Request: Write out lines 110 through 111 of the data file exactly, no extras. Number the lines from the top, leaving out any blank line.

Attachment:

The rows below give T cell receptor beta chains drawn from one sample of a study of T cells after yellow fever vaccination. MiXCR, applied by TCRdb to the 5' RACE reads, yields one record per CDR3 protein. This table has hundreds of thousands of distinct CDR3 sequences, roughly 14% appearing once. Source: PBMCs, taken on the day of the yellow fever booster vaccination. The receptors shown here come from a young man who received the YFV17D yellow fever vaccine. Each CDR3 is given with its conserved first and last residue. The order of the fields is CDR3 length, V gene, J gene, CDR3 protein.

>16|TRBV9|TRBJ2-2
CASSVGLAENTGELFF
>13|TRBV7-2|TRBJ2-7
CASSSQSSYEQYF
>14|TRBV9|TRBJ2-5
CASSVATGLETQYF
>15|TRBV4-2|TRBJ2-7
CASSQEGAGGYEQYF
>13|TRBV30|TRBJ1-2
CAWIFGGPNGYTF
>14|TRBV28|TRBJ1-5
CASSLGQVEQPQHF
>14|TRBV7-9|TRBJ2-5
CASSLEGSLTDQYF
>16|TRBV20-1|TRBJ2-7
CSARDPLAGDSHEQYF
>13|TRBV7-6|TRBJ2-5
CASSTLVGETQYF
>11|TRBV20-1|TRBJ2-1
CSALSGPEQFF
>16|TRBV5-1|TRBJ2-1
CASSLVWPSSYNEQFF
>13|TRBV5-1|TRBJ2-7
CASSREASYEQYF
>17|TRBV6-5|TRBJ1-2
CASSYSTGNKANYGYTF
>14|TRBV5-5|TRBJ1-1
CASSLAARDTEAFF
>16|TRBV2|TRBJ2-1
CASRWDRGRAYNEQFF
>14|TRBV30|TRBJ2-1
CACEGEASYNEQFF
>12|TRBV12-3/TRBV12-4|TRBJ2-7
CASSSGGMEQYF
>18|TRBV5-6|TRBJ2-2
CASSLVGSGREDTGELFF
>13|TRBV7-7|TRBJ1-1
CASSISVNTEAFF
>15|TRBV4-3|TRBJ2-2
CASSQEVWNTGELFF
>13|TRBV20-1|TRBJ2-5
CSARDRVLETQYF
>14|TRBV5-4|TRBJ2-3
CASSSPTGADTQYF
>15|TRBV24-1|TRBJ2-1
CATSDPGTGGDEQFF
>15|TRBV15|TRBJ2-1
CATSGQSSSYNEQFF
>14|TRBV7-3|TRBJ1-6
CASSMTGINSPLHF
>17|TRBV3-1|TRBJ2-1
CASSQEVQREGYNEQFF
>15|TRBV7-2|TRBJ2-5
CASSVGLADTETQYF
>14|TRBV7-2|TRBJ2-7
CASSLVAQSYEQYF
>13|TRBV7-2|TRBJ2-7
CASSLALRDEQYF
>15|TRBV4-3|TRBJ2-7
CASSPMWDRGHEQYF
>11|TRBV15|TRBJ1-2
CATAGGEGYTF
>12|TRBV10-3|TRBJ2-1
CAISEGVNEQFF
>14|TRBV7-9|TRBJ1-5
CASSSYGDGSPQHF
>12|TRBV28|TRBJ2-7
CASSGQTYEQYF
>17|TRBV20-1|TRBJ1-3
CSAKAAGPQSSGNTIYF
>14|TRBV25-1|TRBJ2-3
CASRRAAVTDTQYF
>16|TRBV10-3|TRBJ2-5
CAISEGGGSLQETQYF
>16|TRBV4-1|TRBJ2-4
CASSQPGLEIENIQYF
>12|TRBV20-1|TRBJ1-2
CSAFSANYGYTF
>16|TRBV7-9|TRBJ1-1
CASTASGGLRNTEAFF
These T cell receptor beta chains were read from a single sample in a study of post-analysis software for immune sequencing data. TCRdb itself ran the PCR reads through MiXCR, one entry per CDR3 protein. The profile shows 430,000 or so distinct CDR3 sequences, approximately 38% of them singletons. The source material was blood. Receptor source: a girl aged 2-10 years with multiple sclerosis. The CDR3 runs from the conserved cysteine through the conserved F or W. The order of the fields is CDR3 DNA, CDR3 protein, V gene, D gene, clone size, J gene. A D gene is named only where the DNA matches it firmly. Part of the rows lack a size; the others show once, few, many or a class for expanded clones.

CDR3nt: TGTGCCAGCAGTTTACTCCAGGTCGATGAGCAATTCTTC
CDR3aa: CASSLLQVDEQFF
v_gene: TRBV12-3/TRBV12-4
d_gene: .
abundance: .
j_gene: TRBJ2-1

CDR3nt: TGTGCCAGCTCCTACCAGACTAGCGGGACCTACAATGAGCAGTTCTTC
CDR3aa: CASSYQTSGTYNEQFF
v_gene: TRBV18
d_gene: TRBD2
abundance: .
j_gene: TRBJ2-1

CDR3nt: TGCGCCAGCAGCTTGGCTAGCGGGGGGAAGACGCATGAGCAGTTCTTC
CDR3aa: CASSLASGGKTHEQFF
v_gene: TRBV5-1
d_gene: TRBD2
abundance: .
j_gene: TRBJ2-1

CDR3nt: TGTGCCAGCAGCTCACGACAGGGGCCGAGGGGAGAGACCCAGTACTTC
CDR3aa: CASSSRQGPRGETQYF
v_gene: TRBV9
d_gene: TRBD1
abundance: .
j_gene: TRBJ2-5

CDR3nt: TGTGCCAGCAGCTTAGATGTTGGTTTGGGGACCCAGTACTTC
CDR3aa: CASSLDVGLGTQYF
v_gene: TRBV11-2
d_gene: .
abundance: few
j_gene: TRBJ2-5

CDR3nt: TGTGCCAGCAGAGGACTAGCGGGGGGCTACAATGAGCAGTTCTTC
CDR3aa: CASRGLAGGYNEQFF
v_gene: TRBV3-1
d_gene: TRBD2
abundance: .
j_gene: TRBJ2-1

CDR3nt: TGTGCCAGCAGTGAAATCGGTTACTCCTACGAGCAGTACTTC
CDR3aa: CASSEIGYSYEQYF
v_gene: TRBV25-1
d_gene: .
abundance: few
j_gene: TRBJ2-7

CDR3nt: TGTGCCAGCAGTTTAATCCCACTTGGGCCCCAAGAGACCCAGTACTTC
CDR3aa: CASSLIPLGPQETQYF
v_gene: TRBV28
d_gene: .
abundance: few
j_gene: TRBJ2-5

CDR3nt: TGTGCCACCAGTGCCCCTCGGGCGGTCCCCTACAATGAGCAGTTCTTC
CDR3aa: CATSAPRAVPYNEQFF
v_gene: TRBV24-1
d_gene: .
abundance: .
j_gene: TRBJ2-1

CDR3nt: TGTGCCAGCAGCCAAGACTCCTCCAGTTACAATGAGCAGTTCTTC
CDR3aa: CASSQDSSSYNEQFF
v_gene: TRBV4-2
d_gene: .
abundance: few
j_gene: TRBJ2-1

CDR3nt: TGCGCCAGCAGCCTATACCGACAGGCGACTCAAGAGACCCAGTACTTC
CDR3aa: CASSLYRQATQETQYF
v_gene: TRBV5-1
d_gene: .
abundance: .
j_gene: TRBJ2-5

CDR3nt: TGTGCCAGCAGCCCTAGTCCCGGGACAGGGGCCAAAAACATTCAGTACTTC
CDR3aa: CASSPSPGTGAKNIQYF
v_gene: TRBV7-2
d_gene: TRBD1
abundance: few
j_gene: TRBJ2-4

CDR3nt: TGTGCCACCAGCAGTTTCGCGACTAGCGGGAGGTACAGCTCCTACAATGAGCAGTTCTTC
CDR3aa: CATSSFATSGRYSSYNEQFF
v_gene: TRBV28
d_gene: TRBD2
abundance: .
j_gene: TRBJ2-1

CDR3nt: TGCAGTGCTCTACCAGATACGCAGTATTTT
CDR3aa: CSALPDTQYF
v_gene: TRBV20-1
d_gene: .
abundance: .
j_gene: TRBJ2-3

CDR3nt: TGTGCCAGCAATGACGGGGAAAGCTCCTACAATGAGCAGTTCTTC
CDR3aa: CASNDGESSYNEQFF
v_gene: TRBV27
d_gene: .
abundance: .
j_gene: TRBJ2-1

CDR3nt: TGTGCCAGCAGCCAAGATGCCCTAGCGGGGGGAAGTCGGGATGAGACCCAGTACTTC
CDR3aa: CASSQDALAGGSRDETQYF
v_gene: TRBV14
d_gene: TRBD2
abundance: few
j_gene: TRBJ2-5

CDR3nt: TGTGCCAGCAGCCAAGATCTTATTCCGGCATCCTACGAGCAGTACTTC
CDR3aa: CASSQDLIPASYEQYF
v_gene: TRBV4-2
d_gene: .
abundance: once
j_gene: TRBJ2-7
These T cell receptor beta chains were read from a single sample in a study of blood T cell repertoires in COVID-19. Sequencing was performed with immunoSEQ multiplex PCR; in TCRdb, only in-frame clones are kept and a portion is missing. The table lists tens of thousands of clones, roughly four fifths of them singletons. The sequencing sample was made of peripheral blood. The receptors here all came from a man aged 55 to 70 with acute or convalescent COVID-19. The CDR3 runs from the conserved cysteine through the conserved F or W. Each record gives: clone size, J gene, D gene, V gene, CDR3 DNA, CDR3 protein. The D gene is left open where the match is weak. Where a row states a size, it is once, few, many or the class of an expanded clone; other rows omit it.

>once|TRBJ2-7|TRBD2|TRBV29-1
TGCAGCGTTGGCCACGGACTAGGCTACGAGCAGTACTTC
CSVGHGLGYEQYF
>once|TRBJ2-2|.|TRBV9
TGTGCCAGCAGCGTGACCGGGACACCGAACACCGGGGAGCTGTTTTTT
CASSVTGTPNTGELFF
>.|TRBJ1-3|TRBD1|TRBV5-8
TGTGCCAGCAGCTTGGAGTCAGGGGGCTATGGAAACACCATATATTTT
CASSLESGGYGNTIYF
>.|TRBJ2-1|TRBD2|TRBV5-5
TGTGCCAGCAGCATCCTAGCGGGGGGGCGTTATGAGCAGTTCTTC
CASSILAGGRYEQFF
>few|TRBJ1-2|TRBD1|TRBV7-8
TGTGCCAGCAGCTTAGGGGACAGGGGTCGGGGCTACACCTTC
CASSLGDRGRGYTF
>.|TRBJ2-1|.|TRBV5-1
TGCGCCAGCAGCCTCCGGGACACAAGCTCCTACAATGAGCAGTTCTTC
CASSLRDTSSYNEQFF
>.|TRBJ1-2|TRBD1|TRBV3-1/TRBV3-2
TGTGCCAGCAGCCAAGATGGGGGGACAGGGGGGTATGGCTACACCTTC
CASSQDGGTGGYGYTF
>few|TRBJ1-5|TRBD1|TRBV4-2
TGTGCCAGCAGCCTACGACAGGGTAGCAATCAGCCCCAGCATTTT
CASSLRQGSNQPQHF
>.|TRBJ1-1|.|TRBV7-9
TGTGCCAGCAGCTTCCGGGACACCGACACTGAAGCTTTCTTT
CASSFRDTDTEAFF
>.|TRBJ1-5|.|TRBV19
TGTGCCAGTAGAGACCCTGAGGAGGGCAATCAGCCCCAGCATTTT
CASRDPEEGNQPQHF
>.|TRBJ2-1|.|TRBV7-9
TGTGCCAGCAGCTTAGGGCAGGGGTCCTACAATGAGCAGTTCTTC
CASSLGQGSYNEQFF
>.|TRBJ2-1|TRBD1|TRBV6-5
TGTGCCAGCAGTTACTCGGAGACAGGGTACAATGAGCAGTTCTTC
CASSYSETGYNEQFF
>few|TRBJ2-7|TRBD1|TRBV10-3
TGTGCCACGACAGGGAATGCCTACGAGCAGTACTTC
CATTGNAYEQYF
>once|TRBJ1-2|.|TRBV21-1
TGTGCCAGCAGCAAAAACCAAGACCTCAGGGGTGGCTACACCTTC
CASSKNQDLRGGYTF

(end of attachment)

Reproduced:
d_gene: .
abundance: few